I Blame Her Mother

She was never good enough. She was too fat; too clumsy; too average in school for her mother to take pride in her. When chores were not done to her mother’s liking, she was promptly reprimanded and reminded how no man would want a woman who could not keep her house in order. No wonder, at the age of thirty-five, she is alone and trying to figure out where she went wrong.

From a young age, her mother told her to make the family proud by marrying a rich and accomplished man. She so desperately wanted to make them proud. She wanted them to see that she was a good daughter — obedient to a fault. Nothing and no one would get in the way of her pursuit. Before she left for university, her mother put her on birth control. Mother could not risk her daughter bringing shame to the family. What would the neighbors say? There was no talk about HIV, STDs or valuing herself, and how much she loved and believed in her. The only advice she got was, “Do Not Fall Pregnant!”. Just four empty cold words, to keep her warm when she was alone in foreign lands.

Now in university, she thought that she had finally escaped the suffocating grip of her mother. She was free. But can you really be free from the words that you were immersed in since you were a little girl? Some words wrap themselves around the soul and won’t let go without a fight. She thought the alcohol, dancing and loud music would drown the indelible voice that was lodged in her head. They did not. So she tried finding a man who would make her feel good enough, even if it was just for a night. All that did was leave her more broken and empty. As she sat in the abortion clinic, for the second time, she wished her mother could see how she would do whatever it took, to make the family proud.

On her graduation day, her mother asked her if she would be meeting her boyfriend, because the next step was walking down the aisle. Everyone back home kept asking her mother, why she chose to do her Masters instead of getting married. Once again she disappointed her mother. In an attempt to finally make her mother proud, she quickly sifted through the suitors, making sure to only entertain those who would garner her mother’s applause. She couldn’t waste time to reflect on whether the man loved her or not, or if he treated her well. There was never any time for her to consider if she actually even liked the guy. All she knew was that he had to have money and be an accomplished man. Many who actually loved her were too broke to be anything serious. Those who met the requirements smelt the desperation and figured out what they needed to say to get their way, then left. The clock was ticking and mother was running out of patience.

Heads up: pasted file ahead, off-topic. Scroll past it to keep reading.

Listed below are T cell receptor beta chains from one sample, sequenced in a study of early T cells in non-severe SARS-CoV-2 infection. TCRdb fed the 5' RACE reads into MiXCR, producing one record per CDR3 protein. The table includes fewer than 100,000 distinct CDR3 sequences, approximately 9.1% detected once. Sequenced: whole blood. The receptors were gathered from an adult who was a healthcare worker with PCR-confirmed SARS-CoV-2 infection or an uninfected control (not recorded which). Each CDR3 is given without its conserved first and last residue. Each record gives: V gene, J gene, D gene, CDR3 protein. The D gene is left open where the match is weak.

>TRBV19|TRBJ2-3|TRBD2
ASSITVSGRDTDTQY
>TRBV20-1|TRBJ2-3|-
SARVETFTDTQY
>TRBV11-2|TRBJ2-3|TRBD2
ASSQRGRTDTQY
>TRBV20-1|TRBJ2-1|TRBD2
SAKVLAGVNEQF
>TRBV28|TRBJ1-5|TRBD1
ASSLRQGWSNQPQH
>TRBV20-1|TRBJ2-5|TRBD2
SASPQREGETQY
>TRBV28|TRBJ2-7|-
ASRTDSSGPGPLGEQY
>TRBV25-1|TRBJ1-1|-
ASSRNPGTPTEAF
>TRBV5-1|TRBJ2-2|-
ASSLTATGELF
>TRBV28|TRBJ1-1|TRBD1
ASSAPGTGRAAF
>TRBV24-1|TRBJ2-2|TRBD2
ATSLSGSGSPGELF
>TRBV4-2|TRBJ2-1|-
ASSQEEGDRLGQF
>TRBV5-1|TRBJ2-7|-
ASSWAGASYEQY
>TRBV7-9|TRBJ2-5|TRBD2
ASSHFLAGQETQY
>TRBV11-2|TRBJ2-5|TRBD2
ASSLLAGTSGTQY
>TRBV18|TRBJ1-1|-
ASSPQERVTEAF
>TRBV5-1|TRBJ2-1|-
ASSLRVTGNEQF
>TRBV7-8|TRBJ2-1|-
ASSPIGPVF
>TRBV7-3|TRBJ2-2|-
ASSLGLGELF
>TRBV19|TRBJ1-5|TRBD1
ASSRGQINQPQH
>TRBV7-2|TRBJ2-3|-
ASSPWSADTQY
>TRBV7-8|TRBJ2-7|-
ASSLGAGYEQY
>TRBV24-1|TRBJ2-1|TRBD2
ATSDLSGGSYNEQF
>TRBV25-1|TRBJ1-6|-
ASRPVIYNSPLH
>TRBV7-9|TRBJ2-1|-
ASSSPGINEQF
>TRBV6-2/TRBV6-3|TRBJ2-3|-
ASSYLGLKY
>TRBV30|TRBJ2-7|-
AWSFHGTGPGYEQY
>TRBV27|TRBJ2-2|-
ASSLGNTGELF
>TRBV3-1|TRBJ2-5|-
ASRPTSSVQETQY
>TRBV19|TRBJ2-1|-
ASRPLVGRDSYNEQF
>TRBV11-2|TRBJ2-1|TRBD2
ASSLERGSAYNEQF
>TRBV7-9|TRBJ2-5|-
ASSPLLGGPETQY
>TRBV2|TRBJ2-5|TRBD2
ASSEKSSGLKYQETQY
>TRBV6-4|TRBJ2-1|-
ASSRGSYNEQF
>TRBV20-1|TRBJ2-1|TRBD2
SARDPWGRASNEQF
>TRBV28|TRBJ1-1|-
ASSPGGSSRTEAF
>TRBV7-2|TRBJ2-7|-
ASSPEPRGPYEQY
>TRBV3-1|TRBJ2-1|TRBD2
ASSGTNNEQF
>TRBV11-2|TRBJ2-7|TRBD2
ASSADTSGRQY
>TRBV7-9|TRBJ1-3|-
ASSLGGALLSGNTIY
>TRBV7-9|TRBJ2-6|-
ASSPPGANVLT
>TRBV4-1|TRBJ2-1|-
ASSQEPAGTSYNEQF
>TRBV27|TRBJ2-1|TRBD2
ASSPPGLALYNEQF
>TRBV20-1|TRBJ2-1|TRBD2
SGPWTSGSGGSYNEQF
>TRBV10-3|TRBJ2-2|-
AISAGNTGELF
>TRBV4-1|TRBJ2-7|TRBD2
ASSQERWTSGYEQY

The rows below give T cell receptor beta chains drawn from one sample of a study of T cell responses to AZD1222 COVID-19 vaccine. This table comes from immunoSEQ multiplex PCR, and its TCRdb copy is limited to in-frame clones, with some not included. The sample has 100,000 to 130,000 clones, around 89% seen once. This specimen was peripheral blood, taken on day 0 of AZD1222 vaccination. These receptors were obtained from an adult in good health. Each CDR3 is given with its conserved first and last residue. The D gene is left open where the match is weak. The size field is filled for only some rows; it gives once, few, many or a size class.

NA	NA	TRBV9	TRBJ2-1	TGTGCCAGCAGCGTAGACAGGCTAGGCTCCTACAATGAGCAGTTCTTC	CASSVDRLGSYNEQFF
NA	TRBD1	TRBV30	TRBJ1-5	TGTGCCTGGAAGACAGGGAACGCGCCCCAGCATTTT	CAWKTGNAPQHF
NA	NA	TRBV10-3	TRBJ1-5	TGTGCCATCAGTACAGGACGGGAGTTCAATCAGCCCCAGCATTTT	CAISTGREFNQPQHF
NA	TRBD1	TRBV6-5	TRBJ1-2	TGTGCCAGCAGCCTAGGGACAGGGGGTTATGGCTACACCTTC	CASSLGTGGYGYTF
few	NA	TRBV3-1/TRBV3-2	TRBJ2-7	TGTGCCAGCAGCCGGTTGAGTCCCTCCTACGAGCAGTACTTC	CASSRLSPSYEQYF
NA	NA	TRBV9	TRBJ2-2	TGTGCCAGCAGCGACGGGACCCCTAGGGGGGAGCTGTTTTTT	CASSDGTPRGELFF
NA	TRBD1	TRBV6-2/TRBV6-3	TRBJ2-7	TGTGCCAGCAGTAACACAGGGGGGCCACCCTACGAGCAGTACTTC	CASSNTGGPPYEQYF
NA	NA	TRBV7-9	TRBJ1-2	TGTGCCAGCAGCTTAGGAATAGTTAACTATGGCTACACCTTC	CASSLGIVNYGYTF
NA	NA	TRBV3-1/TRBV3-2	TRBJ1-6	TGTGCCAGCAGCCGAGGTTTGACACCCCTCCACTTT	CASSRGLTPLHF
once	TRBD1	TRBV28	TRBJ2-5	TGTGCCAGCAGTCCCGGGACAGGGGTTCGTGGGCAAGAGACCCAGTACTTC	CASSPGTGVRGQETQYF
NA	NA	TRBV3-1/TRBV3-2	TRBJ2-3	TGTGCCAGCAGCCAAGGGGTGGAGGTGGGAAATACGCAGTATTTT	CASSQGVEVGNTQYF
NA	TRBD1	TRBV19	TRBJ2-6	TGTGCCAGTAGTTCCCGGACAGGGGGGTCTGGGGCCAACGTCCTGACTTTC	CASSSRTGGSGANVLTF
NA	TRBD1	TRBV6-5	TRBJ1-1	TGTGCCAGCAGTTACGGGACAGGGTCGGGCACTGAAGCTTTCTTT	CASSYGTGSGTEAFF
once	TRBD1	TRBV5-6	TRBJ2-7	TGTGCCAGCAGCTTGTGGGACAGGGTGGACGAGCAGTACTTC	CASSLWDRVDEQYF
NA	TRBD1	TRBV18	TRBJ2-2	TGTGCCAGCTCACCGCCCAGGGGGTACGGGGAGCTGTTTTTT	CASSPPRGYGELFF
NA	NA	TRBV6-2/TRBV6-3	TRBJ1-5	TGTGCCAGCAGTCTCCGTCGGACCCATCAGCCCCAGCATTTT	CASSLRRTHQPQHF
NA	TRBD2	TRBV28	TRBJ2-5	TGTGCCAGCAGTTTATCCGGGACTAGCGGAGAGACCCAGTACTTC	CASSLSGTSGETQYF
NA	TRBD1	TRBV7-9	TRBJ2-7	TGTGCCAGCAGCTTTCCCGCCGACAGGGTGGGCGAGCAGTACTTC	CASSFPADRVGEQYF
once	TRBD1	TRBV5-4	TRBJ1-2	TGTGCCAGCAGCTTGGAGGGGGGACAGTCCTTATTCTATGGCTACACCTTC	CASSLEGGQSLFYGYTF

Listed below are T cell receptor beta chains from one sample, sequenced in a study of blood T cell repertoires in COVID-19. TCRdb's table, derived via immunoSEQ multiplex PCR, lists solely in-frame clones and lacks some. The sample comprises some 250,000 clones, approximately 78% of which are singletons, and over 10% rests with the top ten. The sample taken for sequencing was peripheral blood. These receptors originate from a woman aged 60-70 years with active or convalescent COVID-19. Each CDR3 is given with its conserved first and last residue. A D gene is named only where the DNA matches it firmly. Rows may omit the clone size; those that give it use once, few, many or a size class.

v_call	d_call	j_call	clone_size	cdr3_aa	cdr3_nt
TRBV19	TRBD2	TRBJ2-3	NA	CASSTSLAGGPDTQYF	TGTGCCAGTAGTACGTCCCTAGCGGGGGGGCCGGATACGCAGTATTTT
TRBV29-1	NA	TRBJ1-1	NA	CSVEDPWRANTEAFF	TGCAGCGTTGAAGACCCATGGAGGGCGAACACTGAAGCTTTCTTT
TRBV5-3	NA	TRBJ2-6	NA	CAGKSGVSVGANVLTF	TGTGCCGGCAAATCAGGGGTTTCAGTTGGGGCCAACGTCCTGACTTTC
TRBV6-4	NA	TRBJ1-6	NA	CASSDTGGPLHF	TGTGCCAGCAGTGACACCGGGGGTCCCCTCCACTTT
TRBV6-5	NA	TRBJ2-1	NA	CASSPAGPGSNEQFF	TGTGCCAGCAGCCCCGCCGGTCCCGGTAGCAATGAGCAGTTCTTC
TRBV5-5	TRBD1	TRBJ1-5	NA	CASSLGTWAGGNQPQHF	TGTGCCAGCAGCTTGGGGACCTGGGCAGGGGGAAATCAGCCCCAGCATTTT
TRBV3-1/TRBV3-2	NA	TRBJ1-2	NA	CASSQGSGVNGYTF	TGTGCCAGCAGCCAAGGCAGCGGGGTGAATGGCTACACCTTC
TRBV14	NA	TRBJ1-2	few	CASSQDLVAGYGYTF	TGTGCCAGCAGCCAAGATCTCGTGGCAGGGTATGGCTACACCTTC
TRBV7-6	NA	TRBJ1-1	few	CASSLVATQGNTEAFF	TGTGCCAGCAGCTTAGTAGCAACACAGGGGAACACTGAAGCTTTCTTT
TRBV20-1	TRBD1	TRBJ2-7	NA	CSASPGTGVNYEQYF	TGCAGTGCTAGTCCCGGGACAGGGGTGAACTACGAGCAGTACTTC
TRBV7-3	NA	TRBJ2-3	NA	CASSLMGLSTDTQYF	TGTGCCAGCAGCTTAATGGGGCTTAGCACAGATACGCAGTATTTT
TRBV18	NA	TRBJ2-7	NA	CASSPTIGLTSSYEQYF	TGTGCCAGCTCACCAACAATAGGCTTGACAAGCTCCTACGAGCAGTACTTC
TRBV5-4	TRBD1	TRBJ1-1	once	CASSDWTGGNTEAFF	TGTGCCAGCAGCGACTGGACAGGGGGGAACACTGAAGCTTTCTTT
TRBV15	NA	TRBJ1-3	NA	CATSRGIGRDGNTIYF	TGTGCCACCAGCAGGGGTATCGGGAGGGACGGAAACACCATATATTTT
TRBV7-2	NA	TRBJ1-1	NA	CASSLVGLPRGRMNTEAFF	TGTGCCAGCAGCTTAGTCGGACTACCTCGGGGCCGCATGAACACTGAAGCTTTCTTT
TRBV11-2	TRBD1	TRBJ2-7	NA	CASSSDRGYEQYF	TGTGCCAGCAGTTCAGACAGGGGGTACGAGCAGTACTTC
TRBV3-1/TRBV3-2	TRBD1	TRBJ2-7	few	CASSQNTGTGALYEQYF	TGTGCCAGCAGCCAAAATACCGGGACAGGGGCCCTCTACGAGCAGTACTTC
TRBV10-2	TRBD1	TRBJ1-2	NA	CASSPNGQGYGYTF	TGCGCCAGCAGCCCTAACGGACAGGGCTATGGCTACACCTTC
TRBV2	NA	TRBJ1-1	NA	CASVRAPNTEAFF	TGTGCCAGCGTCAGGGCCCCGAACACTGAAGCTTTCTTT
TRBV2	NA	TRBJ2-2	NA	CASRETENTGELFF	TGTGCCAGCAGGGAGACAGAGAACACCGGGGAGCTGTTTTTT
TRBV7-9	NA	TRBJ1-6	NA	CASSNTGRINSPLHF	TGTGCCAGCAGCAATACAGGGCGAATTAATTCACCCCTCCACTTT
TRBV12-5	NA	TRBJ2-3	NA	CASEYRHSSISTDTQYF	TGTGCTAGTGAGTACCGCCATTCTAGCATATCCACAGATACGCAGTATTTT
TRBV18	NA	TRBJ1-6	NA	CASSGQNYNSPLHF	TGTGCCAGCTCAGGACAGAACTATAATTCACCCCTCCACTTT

Female friends never stood a chance. She saw them as competition and she was willing to take their boyfriends or husbands if they measured up. Pulling down the next female to make herself look good became her modus operandi. Wherever she went, she left behind a trail of broken promises and broken friendships. She even sacrificed her career to follow men who never wanted her. They used her and she let them.

A pity she could never see how beautiful she was. She only felt worthy and visible when she was attached to the right man. This woman could have changed the world. I hope one day she will. Now aged thirty-five and alone, she is wondering where she went wrong. I blame her mother.

4 Comments

  1. Very true of many of our African parents. More like life has only one path to it, and the marriage phase cannot be skipped/delayed whatsoever.

    It ceased to be about marriage and it’s intent but all about society benefits. Sad story about a real life.

    Beautifully written Chido.

    • Thank you Norryn. My hope is that we can start to change this narrative. Too many amazing women will never fulfill their purpose, because they are overburdened by such destructive ways of thinking.

  2. Many good women get lost when they are misled down bad pathways because of misplaced societal expectations. I say we need more of such stories to trigger lasting change! Great piece, C.

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